World cup of prostitution?

What will happen when 3 million people descend on Germany for the World Cup?

Published February 23, 2006 3:58PM (EST)

The World Cup is only five months away and you know what that means: soccer and sex. The latter may come as a surprise to some -- but with 3 million soccer fans expected to descend upon Germany for the games, Prime Minister Angela Merkel is worried about an influx of forced prostitution and human trafficking. While prostitution is already legal in Germany (an estimated 175,000 women are already involved in the industry) the German newspaper Deutsche Welle reports that "another 40,000 prostitutes, mainly from Eastern Europe, could come to Germany during the soccer World Cup."

In anticipation, a number of groups, including the German Protestant Church and the German police union (GdP), yesterday launched the "Red Card for Forced Prostitution," a campaign designed to raise awareness about illegal sex work. Deutsche Welle reports that the president of GdP hopes the effort will help make the public see prostitution as a form of modern slavery." A German diplomat issued a statement yesterday saying that "all measures are taken to ensure that the World Cup will take place in a safe and civilized way." And next month, a European chiefs-of-police meeting will discuss "prostitution at the World Cup and the implications it may have on the trafficking trade. "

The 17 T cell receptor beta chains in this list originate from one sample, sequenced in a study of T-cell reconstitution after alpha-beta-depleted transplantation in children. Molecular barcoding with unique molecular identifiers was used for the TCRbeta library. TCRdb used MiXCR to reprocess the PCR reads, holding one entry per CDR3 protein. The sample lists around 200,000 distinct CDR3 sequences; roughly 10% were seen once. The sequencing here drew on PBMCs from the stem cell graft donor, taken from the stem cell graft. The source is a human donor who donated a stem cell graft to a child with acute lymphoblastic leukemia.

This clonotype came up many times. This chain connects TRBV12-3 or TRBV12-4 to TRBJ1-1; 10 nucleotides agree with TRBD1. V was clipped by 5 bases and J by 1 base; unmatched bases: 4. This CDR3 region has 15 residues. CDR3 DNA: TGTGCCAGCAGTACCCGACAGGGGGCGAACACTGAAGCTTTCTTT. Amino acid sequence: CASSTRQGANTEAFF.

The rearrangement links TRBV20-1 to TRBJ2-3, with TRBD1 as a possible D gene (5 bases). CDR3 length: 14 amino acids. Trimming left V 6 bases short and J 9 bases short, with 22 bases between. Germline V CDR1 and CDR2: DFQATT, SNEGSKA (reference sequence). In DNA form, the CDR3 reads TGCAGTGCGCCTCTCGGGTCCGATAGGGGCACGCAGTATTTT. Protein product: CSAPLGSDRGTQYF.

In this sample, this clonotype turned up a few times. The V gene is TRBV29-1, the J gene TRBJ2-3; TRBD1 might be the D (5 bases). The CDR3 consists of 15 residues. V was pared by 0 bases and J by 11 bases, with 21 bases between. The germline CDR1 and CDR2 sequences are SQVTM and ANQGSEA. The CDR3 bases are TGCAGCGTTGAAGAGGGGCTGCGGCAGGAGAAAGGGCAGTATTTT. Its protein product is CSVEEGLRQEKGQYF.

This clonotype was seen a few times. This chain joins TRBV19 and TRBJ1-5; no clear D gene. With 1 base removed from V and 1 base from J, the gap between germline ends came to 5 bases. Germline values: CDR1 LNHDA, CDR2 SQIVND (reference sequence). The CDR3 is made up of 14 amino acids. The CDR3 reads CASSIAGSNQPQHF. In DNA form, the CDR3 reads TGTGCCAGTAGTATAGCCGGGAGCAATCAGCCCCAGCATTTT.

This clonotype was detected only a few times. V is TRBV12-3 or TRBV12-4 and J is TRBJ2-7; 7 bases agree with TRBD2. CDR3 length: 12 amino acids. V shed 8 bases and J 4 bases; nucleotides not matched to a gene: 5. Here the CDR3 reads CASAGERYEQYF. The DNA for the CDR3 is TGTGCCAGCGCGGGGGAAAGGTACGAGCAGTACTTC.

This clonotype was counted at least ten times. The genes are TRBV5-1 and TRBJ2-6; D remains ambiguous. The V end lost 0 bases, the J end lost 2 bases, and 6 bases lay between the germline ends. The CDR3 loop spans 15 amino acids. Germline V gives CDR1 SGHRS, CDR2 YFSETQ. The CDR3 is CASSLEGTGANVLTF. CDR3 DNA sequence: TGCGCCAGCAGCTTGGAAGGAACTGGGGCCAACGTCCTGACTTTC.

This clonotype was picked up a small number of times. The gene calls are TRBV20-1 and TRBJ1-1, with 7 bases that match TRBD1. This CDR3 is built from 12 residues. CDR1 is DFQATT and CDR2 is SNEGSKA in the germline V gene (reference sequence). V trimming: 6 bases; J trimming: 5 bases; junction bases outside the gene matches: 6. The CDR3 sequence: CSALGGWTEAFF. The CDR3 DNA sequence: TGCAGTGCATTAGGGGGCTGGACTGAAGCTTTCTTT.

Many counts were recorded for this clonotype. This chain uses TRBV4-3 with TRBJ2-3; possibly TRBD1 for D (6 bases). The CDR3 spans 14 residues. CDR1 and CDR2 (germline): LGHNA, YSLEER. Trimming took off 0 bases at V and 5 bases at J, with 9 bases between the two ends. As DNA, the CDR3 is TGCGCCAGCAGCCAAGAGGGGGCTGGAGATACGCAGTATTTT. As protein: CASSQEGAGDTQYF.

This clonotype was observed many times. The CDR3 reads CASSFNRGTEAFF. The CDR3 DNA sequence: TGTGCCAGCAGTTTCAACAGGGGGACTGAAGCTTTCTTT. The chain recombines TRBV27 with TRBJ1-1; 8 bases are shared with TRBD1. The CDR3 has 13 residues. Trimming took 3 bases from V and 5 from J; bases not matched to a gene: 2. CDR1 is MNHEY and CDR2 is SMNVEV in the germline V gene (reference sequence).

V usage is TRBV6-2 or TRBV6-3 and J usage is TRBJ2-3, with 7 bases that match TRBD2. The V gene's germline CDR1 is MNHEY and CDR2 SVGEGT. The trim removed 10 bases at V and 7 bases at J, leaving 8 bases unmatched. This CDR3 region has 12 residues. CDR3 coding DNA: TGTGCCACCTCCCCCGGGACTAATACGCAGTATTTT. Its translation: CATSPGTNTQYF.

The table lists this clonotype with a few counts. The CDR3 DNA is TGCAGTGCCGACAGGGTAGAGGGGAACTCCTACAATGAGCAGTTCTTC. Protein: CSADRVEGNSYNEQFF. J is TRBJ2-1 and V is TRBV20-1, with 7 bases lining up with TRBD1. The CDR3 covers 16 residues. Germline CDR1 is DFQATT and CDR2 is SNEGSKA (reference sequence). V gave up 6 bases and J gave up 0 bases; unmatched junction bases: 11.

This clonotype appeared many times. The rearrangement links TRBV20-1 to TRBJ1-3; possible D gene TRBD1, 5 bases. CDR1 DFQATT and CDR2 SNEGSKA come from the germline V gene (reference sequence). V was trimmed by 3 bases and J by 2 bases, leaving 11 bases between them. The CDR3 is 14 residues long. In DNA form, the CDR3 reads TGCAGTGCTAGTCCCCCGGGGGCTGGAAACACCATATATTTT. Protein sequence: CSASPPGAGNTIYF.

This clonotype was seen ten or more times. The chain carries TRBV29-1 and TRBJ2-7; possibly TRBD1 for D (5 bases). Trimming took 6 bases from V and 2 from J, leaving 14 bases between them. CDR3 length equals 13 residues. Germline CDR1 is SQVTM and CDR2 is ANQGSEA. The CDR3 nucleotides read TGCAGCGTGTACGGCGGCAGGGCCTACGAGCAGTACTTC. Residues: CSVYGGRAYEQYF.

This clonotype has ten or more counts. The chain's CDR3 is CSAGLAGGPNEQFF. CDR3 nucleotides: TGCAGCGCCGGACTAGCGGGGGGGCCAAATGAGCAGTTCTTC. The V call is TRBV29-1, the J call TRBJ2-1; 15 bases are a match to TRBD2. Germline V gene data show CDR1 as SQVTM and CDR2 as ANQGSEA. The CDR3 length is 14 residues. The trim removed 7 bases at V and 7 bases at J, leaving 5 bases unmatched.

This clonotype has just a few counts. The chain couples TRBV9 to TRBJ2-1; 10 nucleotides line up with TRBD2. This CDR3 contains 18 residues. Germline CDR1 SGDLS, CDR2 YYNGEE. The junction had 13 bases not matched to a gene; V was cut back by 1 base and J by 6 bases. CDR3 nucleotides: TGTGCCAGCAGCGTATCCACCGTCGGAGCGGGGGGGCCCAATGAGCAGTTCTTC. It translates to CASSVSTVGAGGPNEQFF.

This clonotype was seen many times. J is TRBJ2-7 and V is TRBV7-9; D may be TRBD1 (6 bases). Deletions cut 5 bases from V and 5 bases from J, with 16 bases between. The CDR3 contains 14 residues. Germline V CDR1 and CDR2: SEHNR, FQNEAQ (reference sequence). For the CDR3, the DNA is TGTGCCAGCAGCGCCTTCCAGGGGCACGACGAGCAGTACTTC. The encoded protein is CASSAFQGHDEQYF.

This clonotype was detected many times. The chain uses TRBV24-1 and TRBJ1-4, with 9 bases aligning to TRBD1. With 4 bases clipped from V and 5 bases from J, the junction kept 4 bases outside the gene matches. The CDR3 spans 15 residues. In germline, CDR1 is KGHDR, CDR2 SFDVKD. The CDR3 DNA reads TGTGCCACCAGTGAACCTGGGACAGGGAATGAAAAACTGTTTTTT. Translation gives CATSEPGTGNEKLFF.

While all the attention being paid to "human trafficking," the current moniker for the sex trade, is certainly welcome, there is a fine line between fighting exploitation and a right-wing backlash against what has long been a regulated and legal industry in Germany. It will be interesting to watch what happens as we get closer to kickoff.

By Sarah Goldstein

Sarah Goldstein is an editorial fellow at Salon.

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